Oct 31, 2019

As iPhone sales fall again, Apple eyes 5G as the answer

Photo: Anusak Laowilas/NurPhoto via Getty Images

Apple delivered a generally positive earnings report on Wednesday, with CEO Tim Cook telling Reuters that iPhone 11 was off to a "very, very good start," despite sales falling 9.2% in the quarter, continuing a pattern that has been in place for the past year.

Why it matters: The iPhone is the bulk of Apple's business and critical to driving demand for its other products, but a report from Bloomberg, citing unnamed sources, said Apple expects iPhone sales to return to growth next year, thanks to the introduction of 5G.

  • The company will be entering the 5G arena at least a year behind companies including Samsung and Huawei.
  • "Apple aims to ship more than 200 million handsets in 2020 after introducing more than four new iPhone models, possibly including 4G and 5G models and a low-cost successor to the budget iPhone SE device," Bloomberg reported, based on information from the anonymous source.

The big picture: Apple reported revenue of $64 billion, up 2% from a year earlier, but the report marked the first time since CEO Tim Cook took over in 2011 that the company’s profit has declined in all four quarters of a fiscal year.

Go deeper... Apple: iPhone 11 off to "very, very good start"

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Apple "research" app brings health data to the upscale masses

There are three longitudinal studies on the Apple Research app. Photo: Apple

Apple released on Thursday an app for iPhone and Apple Watch users to participate in three longitudinal health data studies.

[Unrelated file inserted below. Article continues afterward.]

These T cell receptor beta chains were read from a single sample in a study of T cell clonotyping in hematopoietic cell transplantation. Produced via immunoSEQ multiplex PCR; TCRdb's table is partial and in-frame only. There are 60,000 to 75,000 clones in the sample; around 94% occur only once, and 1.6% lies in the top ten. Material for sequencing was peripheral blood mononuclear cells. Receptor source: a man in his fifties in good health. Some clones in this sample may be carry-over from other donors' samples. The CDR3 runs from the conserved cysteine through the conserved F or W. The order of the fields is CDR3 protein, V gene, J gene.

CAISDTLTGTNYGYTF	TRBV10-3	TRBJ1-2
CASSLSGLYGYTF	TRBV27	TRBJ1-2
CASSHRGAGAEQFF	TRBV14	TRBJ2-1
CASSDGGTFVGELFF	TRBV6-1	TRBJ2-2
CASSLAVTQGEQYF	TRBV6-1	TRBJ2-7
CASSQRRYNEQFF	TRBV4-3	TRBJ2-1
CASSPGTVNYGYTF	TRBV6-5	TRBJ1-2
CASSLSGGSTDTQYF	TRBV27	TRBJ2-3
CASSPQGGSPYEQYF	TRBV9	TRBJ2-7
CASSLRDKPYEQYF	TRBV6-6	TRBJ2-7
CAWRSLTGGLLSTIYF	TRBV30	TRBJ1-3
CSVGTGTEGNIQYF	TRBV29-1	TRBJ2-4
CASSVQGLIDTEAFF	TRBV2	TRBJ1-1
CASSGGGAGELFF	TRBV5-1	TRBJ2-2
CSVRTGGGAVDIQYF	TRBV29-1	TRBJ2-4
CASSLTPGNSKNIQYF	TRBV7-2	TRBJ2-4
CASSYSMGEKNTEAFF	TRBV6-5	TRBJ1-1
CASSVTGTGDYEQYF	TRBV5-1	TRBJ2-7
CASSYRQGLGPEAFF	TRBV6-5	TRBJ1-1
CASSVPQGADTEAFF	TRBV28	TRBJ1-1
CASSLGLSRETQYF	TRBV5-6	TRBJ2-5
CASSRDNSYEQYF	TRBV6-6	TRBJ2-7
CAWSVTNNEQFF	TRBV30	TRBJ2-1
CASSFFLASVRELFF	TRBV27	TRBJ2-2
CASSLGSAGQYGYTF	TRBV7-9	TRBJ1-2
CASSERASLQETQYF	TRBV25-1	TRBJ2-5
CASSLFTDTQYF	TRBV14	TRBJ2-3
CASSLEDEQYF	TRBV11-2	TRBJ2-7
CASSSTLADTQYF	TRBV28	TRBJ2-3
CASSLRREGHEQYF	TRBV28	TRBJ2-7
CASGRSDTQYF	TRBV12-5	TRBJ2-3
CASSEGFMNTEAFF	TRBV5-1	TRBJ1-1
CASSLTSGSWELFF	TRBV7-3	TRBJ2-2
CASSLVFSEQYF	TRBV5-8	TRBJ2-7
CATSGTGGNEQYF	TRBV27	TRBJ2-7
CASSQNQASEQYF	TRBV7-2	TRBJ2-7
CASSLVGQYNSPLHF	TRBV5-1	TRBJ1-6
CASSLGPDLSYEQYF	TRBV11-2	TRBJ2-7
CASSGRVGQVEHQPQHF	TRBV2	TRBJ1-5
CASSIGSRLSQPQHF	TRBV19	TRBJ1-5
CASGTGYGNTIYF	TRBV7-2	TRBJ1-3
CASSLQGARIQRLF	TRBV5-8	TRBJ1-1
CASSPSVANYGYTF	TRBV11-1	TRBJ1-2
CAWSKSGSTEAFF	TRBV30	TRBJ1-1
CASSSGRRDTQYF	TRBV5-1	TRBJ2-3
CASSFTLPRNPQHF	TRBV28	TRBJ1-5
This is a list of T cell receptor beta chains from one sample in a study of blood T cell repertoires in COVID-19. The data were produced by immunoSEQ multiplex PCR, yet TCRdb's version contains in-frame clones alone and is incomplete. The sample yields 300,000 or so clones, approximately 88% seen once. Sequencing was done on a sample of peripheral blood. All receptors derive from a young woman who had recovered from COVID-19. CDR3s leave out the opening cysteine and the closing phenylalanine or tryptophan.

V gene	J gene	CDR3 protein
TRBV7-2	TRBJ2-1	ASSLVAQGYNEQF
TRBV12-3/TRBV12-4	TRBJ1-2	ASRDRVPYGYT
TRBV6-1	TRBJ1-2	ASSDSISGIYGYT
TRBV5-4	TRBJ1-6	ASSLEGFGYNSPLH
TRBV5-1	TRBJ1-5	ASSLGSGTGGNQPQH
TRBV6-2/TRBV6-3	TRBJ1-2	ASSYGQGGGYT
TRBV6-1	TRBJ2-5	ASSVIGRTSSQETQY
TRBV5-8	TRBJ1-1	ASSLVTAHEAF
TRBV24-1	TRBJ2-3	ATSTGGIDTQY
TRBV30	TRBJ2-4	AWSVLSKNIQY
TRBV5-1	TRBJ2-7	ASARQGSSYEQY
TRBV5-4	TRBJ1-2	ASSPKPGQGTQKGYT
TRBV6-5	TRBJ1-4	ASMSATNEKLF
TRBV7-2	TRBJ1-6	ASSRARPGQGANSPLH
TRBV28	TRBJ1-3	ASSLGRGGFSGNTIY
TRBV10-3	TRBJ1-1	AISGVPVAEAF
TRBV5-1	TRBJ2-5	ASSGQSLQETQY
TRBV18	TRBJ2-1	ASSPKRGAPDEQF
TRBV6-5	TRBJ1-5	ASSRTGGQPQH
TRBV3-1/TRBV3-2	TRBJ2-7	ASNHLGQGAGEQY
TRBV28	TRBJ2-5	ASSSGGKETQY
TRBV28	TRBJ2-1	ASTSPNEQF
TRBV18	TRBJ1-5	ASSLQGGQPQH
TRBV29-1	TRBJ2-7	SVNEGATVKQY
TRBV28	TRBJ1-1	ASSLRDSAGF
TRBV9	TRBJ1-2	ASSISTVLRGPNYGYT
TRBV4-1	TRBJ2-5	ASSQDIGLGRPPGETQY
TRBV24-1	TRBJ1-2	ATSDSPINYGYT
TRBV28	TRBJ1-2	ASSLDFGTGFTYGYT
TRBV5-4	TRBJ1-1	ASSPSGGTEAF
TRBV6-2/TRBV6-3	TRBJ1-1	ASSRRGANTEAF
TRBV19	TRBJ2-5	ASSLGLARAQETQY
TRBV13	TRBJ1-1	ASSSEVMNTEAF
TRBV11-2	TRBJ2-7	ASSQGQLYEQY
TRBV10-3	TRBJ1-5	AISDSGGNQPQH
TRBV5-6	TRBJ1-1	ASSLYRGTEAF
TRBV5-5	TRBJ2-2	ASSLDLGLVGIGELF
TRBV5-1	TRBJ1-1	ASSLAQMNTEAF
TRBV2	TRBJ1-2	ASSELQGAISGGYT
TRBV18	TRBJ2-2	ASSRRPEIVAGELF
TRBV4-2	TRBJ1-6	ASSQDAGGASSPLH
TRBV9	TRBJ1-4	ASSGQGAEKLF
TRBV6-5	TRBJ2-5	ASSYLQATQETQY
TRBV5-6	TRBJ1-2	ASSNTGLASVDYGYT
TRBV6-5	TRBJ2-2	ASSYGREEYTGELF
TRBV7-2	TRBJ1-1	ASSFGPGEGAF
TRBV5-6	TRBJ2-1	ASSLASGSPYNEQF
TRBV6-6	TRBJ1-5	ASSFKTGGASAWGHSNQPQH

The big picture: Apple is just one of several Silicon Valley companies investing in health tech and transforming the future use of health data. Clinical trials via phone could increase participation rates, compared to traditional in-person studies.

Go deeperArrowNov 15, 2019

Regulators investigate Apple Card's algorithms for gender bias

Photo: Apple

State regulators in New York are looking into whether Apple Card is violating any laws by giving some spouses lower credit limits than their mates.

Background: It all began with a series of tweets that went viral by well-known software engineer (and Ruby on Rails creator) David Heinemeier Hansson, complaining that he was given 20 times as much credit as his spouse (even though she had a higher credit rating).

Go deeperArrowNov 12, 2019

Apple will spend $2.5 billion to alleviate California housing crisis

Tim Cook attends the global premiere of the Apple TV series "The Morning Show" in New York last week. Photo: Roy Rochlin/WireImage

Apple CEO Tim Cook, unveiling a $2.5 billion plan to help alleviate California's housing availability and affordability crisis, told Axios in an interview that Apple feels "a profound responsibility" to the region where it was born and thrived.

  • "It’s just unsustainable," Cook said. "This problem is so big that the public sector cannot do it alone."
Go deeperArrowNov 4, 2019